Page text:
Definition of exception in English:

exception

noun

  • A person or thing that is excluded from a general statement or does not follow a rule.

    ‘he always plays top tunes, and tonight was no exception’
    ‘the administrator made an exception in the Colonel's case and waived the normal visiting hours’
    • ‘Some play this rule with the exception that a spread of three aces can be held.’
    • ‘Luckily there is always an exception to every rule and this one is no different.’
    • ‘There were only a few exceptions to this general pattern of noninvolvement.’
    • ‘Now the state welfare budget is being cut, and new rules will end these exceptions.’
    • ‘An exception puts a rule to test, it does not and cannot prove it in any way.’
    • ‘The exceptions to the rule are on our coasts and hills - just where objectors do not want them to be.’
    • ‘There are always exceptions to the rule, but in general I think this is true.’
    • ‘A capable display by the man in the middle is now the exception rather than the rule.’
    • ‘I know it's a generalisation, and I'm always open to see the exceptions to the rule.’
    • ‘While no two life sentences will be identical, exceptions to this general pattern will be rare.’
    • ‘Those sort of mechanical problems are the exception rather than the rule nowadays.’
    • ‘An exception to this general rule is formed by a cheque which bears on its front the letter R.’
    • ‘There are a number of well-established exceptions to the general rule and their list is not closed.’
    • ‘There is an endless list of possible exceptions to this general outlook that may arise during the game.’
    • ‘I have a friend and neighbour called Peter Thomson who is an exception to the general rule.’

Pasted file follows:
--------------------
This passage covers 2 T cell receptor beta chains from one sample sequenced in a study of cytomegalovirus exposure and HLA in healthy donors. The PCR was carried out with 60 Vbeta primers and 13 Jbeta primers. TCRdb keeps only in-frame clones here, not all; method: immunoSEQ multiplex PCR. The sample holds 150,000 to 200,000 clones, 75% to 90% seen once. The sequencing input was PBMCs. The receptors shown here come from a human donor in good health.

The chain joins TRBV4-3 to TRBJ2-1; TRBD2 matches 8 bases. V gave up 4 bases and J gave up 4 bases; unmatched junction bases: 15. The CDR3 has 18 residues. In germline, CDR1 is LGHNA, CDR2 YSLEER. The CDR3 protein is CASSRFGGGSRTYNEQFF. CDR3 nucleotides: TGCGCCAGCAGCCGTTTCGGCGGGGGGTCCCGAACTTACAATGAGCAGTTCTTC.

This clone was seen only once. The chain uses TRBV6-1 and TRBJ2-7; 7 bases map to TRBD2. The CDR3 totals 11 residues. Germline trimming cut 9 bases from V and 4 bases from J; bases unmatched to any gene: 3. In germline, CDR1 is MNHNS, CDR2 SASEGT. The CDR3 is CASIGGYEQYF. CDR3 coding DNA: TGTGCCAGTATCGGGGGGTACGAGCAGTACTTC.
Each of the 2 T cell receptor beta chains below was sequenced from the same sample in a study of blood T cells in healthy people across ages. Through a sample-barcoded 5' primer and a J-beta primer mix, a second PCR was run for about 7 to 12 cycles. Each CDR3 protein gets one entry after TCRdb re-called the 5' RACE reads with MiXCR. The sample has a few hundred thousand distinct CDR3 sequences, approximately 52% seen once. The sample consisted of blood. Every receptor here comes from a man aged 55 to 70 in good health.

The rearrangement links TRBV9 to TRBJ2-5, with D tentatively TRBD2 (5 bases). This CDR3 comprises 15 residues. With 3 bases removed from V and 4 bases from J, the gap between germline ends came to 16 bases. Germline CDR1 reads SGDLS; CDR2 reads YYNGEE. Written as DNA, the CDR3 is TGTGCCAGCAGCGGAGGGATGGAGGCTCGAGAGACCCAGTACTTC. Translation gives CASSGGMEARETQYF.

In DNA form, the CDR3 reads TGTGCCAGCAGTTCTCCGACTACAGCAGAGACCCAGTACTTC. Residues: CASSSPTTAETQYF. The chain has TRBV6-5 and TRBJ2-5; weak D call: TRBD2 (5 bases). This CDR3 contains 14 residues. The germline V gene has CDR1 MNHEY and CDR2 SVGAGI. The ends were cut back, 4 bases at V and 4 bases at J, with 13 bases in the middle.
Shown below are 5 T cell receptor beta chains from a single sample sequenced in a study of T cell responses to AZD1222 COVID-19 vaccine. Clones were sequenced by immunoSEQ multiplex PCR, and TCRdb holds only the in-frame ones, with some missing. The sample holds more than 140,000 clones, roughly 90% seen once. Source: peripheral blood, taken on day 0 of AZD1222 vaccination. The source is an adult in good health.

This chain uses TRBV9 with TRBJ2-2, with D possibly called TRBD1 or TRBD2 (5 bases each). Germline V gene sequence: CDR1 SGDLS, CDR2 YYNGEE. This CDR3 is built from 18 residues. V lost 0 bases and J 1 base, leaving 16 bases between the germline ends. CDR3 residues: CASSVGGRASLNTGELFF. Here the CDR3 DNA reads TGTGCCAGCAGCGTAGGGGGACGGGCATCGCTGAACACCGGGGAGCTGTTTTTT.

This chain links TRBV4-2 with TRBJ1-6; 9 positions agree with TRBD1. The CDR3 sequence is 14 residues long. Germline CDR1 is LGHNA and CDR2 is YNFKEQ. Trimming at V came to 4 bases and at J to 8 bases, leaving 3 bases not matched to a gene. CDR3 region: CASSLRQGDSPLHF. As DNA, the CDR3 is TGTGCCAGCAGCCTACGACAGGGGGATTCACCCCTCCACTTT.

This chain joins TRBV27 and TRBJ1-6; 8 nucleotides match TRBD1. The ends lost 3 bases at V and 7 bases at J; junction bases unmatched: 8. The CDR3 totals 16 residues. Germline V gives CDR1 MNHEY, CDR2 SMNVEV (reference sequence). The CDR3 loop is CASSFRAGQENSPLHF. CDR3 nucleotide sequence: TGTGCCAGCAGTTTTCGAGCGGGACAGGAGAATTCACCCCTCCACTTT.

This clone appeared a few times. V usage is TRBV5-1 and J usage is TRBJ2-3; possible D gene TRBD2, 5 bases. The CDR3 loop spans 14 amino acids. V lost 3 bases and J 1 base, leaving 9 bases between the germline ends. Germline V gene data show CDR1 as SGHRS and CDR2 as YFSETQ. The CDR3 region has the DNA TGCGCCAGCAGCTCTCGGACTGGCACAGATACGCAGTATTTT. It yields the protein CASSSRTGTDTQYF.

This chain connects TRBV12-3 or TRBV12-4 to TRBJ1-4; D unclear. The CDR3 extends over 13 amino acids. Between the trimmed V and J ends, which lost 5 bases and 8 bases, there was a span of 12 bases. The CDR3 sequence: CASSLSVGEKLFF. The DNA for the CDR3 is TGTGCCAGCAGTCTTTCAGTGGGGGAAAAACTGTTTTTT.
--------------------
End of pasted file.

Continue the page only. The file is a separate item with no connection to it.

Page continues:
• ‘The young girl featured in your article is the exception to the rule and I admire her for it.’
    • ‘In general the few exceptions are not allowed to be used as arguments for making bad law.’
    • ‘Most give pretty basic info with not a lot of flash, but there are always exceptions to the rule.’
    • ‘Mr Gray believes the road should be treated as an exception to the rules because it is terraced.’
    • ‘Meldrew and Greengrass, though, are the exceptions rather than the rule, she says.’
    anomaly, irregularity, deviation, special case, departure, inconsistency, quirk, peculiarity, abnormality, oddity
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Phrases

  • the exception proves the rule

    • proverb The fact that some cases do not follow a rule proves that the rule applies in all other cases.

      • ‘Those who did not, such as Desmond Tutu, were the exceptions that proved the rule.’
      • ‘His spell at Inter seems to have been the exception that proves the rule in terms of his value to a club.’
      • ‘Regarding the previous posting about the Washington Post OpEd, one could counter with ‘the exception proves the rule’ - wrong.’
      • ‘That is the one part where the exception proves the rule.’
  • take exception to

    • Object strongly to.

      ‘many viewers took great exception to the programme's content’
      • ‘You took exception to that in terms of verbal abuse and although that man posed no threat to you at all, you struck him two blows in the face.’
      • ‘One thing they do take exception to, though, is being moved.’
      • ‘He hit her repeatedly on the head with a hammer after she made a throwaway remark he took exception to in a Halifax pub where she had been relaxing with friends.’
      • ‘While we're no exception, we do take exception to those who think this is the beginning of the end of business on the Internet as we know it.’